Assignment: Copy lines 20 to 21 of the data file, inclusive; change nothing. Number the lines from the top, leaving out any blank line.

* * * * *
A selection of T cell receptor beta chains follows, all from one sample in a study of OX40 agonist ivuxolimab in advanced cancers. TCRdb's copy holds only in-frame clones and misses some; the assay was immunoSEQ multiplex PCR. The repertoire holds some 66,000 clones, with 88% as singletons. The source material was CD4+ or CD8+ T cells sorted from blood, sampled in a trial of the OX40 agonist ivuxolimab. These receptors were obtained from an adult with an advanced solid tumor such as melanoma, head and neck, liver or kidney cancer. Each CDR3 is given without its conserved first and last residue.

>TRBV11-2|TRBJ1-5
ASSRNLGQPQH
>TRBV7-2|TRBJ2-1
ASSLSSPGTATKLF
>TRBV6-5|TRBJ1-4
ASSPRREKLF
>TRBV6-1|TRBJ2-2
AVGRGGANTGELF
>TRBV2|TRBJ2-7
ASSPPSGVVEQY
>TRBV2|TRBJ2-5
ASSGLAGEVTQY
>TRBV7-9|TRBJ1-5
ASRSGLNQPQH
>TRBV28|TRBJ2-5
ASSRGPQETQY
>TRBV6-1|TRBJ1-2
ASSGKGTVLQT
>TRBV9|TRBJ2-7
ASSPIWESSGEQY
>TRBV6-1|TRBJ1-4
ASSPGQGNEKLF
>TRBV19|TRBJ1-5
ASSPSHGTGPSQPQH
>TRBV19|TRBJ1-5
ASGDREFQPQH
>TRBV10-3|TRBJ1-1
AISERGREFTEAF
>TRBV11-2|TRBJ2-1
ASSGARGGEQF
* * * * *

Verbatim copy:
>TRBV9|TRBJ2-7
ASSPIWESSGEQY